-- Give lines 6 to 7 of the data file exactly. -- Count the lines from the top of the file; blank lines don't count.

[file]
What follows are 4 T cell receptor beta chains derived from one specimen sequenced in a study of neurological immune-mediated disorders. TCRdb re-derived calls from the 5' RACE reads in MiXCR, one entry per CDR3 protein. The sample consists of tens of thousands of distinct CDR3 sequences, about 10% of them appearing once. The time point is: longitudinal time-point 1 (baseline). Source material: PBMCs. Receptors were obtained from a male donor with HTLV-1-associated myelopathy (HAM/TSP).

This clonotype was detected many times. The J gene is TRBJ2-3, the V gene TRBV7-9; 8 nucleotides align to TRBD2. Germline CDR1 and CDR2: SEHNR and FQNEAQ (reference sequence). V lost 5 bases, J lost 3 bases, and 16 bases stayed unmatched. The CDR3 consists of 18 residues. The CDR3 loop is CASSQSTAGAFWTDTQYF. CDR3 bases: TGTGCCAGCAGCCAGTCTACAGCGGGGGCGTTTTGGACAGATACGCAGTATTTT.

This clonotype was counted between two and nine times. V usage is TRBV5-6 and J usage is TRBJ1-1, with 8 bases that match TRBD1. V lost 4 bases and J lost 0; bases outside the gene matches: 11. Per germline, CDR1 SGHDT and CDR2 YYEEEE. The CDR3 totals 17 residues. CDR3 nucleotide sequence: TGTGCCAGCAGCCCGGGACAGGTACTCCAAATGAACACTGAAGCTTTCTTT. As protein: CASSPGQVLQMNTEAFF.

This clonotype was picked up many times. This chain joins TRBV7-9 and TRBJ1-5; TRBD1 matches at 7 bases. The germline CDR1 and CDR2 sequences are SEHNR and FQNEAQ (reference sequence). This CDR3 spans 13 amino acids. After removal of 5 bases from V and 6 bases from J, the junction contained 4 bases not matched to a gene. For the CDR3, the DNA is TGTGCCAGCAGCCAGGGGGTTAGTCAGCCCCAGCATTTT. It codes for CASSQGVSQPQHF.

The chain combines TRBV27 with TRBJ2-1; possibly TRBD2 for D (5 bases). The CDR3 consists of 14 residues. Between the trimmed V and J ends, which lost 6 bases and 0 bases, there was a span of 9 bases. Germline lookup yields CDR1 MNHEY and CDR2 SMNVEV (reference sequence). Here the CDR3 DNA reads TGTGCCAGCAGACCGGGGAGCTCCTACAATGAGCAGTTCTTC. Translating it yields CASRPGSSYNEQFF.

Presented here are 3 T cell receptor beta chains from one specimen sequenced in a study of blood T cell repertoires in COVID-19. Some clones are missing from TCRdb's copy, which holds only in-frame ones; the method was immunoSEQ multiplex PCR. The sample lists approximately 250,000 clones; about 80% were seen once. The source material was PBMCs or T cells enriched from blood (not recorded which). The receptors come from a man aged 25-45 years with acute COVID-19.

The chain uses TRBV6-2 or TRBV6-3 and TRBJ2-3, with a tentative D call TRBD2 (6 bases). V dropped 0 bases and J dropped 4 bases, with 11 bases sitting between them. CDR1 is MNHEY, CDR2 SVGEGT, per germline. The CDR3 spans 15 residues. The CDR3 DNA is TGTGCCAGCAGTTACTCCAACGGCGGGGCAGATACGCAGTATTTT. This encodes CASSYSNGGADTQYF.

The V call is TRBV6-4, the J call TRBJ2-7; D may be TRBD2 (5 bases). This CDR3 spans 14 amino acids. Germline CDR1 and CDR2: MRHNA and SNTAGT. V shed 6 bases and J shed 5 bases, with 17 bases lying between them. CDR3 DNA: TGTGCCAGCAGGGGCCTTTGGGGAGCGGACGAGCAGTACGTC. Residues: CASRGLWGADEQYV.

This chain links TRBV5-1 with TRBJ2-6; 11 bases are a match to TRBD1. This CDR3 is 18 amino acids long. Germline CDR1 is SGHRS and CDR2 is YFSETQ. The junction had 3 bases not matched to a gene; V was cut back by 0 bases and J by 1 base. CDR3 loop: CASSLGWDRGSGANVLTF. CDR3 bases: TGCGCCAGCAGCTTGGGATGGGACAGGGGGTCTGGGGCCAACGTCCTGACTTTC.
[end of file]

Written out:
Presented here are 3 T cell receptor beta chains from one specimen sequenced in a study of blood T cell repertoires in COVID-19. Some clones are missing from TCRdb's copy, which holds only in-frame ones; the method was immunoSEQ multiplex PCR. The sample lists approximately 250,000 clones; about 80% were seen once. The source material was PBMCs or T cells enriched from blood (not recorded which). The receptors come from a man aged 25-45 years with acute COVID-19.

The chain uses TRBV6-2 or TRBV6-3 and TRBJ2-3, with a tentative D call TRBD2 (6 bases). V dropped 0 bases and J dropped 4 bases, with 11 bases sitting between them. CDR1 is MNHEY, CDR2 SVGEGT, per germline. The CDR3 spans 15 residues. The CDR3 DNA is TGTGCCAGCAGTTACTCCAACGGCGGGGCAGATACGCAGTATTTT. This encodes CASSYSNGGADTQYF.